Walt Whitman's poem “To a Stranger” is an ode to an outline, a poem addressed to an imaginary other that is so vivid in the mind’s eye one forgets they’re a dream. His work is a masterpiece of longing, a lifetime of shared intimacy mapped across a fleeting look.
But one wonders what shape “Stranger” would have taken if Whitman, a gay man, had a language to describe his love in both poetic and political terms. If he had lived into the 21st century and had the means of expression we possess today, would he have written from such a melancholy distance? If he had witnessed all of the ways queer love can be lost—to AIDS, drugs, violence, neglect—would he risk hurt to embrace the world?
Taking its title from the final verse of “To a Stranger,” SF Camerawork's I am to see to it that I do not lose you finds Orestes Gonzalez and Zulfikar Ali Bhutto taking on Whitman’s spirit, while honoring and recognizing great loss. The imagined others they pine for aren’t romantic partners, but fellow queers who have fallen and been forgotten, whose presences are dearly missed and whose voices yearn to be heard. [Ed. note: This show is curated by frequent KQED Arts contributor Roula Seikaly.]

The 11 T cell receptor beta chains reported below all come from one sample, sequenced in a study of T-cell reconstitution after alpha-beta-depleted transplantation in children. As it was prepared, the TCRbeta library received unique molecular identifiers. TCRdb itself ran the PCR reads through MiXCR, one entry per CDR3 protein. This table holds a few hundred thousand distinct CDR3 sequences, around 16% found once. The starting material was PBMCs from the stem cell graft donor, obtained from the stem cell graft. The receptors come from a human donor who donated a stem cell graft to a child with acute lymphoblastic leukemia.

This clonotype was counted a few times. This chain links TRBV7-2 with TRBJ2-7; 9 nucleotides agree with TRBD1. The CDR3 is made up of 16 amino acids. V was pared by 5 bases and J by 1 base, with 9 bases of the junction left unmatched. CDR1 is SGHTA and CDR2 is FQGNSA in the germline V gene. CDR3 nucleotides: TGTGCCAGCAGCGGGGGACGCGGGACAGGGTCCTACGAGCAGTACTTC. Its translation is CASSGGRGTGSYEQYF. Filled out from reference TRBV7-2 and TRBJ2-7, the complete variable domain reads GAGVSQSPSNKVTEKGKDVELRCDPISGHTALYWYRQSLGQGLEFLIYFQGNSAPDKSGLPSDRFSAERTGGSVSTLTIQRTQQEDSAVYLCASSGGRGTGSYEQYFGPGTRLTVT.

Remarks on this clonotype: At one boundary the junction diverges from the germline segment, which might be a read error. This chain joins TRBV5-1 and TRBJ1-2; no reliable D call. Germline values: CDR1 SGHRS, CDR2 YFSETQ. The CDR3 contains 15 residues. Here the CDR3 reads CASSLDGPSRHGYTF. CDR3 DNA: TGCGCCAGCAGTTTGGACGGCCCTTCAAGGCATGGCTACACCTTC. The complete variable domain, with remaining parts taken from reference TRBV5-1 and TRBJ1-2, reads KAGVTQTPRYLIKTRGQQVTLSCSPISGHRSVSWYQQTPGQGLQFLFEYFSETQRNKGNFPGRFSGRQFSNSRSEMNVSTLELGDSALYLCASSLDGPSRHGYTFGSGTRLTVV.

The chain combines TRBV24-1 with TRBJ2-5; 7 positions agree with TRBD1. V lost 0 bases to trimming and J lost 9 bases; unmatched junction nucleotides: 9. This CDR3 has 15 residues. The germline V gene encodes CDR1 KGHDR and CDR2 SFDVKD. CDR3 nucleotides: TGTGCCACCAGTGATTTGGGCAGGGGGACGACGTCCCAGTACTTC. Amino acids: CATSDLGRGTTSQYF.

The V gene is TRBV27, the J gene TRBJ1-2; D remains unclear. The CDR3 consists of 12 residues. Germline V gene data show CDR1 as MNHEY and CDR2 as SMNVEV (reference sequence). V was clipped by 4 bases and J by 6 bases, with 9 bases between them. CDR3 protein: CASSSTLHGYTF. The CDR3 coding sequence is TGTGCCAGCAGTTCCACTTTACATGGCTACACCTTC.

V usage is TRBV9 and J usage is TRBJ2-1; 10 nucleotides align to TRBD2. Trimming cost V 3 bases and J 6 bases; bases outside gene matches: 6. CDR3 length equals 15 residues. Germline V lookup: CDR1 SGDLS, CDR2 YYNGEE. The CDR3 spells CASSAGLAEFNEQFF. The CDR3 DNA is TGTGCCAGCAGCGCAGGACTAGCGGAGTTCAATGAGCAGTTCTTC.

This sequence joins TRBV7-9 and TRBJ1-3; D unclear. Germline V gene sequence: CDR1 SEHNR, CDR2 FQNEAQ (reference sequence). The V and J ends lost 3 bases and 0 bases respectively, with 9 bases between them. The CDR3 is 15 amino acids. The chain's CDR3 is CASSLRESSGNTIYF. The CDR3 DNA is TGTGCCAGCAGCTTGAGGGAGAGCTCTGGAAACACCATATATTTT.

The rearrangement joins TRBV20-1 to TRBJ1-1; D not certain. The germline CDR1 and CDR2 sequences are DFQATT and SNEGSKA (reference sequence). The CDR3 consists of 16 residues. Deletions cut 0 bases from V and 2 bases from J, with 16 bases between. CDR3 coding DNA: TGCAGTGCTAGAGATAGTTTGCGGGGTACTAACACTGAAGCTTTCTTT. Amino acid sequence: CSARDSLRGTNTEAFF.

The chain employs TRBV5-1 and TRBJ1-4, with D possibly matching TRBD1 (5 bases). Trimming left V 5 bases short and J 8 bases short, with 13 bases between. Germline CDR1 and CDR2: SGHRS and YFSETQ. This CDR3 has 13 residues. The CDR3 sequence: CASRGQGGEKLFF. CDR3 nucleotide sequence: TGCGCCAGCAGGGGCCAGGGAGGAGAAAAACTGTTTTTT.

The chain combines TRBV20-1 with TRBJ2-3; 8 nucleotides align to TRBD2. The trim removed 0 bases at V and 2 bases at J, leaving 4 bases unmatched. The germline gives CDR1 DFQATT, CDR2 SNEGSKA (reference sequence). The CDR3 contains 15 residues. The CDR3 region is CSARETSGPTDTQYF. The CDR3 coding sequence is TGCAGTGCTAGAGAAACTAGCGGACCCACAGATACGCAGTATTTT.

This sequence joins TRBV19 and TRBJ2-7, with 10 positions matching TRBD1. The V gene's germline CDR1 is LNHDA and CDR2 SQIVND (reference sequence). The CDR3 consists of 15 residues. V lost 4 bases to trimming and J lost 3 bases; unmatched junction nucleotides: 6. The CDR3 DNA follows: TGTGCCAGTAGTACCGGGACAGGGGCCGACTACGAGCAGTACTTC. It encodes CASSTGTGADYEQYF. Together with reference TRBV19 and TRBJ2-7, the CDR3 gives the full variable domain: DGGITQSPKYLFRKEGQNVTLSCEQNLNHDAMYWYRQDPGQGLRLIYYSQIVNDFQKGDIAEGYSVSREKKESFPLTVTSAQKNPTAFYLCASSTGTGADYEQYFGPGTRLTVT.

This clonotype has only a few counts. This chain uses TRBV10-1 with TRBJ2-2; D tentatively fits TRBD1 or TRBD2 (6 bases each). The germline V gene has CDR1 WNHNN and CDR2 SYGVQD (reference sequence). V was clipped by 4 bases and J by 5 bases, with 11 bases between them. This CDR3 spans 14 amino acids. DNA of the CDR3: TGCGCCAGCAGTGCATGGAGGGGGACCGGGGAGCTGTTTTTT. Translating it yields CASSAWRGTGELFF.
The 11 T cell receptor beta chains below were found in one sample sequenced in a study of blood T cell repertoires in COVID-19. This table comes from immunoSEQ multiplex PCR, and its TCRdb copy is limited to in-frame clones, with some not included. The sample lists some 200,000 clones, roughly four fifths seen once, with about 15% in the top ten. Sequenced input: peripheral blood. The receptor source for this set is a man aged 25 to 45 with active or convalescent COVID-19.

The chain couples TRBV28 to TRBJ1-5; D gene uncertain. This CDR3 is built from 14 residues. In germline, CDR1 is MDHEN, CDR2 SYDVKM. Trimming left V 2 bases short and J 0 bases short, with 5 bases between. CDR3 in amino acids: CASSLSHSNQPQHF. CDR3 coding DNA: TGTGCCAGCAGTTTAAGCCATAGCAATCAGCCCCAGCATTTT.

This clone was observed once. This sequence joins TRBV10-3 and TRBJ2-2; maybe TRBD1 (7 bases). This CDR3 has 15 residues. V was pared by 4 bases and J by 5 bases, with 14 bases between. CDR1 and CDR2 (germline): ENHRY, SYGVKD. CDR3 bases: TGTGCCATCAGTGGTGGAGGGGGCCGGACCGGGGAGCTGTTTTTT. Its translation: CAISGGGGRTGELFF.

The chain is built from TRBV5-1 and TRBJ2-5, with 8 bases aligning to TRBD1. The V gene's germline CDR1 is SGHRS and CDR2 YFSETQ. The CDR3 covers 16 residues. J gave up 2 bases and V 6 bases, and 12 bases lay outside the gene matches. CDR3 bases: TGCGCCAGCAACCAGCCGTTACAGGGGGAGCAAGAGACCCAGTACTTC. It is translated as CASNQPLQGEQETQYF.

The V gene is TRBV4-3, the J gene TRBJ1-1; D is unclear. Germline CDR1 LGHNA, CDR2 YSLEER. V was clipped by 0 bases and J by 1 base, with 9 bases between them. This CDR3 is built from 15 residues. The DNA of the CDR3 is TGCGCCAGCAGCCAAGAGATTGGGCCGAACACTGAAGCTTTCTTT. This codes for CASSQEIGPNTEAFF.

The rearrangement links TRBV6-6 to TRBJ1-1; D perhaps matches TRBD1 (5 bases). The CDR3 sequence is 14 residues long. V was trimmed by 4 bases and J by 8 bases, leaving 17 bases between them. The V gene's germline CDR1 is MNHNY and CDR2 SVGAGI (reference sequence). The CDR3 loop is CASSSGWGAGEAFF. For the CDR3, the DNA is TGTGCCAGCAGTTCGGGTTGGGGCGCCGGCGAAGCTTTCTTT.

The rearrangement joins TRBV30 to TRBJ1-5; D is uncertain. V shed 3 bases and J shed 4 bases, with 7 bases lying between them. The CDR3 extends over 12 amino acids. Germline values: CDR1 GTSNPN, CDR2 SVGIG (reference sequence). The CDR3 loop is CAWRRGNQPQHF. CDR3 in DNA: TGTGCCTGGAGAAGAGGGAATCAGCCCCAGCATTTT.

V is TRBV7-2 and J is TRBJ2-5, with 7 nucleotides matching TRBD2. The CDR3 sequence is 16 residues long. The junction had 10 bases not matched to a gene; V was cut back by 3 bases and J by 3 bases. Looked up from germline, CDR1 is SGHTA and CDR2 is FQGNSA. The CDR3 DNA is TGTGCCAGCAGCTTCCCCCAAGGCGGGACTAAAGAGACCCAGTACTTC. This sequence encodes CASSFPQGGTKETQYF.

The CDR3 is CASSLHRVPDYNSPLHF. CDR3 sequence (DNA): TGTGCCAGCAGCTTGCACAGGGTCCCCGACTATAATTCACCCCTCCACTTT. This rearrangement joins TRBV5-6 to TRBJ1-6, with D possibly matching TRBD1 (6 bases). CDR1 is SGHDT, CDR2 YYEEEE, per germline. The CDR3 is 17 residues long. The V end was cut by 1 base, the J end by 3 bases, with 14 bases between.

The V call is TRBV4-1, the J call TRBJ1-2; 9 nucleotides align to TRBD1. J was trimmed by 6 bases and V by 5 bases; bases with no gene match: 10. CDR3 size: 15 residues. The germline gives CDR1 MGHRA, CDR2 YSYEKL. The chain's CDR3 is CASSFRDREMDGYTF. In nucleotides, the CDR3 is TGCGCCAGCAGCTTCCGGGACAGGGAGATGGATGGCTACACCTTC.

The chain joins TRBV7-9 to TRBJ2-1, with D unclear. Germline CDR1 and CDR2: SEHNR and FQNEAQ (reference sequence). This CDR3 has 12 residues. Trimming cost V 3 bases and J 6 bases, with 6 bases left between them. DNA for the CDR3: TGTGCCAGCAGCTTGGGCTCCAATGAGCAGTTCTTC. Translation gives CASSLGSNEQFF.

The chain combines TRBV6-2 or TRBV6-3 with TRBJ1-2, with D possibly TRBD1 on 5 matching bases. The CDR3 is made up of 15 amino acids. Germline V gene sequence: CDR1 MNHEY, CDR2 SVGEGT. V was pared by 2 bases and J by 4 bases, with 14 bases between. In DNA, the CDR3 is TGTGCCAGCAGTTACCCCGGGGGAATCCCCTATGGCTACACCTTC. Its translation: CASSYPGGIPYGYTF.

It’s a show concerned with queer time—how one accounts for the present without a clear line to the past, how one builds a future from a murky and muddled now. And while I am to see can sometimes want too much, it remains a remarkable showcase of two artists holding out their arms to shepherd their subjects from the fringes back into the fabric of history.
Of the two bodies of work on display, Orestes Gonzalez’s narrative photo series Julio’s House most fully engages with the spirit of Whitman’s abstract longing. Documenting his late uncle’s home in the wake of his passing, Gonzalez creates an intimate portrait through the possessions of a man who is no longer there.